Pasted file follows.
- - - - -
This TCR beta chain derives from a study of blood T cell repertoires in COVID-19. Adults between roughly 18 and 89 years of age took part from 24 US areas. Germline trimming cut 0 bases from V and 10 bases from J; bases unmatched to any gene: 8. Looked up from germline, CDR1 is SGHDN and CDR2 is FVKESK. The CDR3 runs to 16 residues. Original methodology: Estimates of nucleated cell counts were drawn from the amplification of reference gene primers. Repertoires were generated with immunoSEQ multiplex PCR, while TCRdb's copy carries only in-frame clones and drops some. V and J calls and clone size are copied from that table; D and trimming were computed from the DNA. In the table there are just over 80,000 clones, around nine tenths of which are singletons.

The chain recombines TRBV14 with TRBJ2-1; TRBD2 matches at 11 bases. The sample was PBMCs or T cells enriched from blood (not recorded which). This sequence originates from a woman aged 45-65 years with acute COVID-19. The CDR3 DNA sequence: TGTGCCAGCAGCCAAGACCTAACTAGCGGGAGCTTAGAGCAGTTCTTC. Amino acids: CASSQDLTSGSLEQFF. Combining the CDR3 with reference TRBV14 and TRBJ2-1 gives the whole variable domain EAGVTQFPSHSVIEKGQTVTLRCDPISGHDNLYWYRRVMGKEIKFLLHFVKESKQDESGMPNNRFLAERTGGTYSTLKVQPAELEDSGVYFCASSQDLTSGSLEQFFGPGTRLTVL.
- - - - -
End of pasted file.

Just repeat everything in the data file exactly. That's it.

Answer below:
This TCR beta chain derives from a study of blood T cell repertoires in COVID-19. Adults between roughly 18 and 89 years of age took part from 24 US areas. Germline trimming cut 0 bases from V and 10 bases from J; bases unmatched to any gene: 8. Looked up from germline, CDR1 is SGHDN and CDR2 is FVKESK. The CDR3 runs to 16 residues. Original methodology: Estimates of nucleated cell counts were drawn from the amplification of reference gene primers. Repertoires were generated with immunoSEQ multiplex PCR, while TCRdb's copy carries only in-frame clones and drops some. V and J calls and clone size are copied from that table; D and trimming were computed from the DNA. In the table there are just over 80,000 clones, around nine tenths of which are singletons.

The chain recombines TRBV14 with TRBJ2-1; TRBD2 matches at 11 bases. The sample was PBMCs or T cells enriched from blood (not recorded which). This sequence originates from a woman aged 45-65 years with acute COVID-19. The CDR3 DNA sequence: TGTGCCAGCAGCCAAGACCTAACTAGCGGGAGCTTAGAGCAGTTCTTC. Amino acids: CASSQDLTSGSLEQFF. Combining the CDR3 with reference TRBV14 and TRBJ2-1 gives the whole variable domain EAGVTQFPSHSVIEKGQTVTLRCDPISGHDNLYWYRRVMGKEIKFLLHFVKESKQDESGMPNNRFLAERTGGTYSTLKVQPAELEDSGVYFCASSQDLTSGSLEQFFGPGTRLTVL.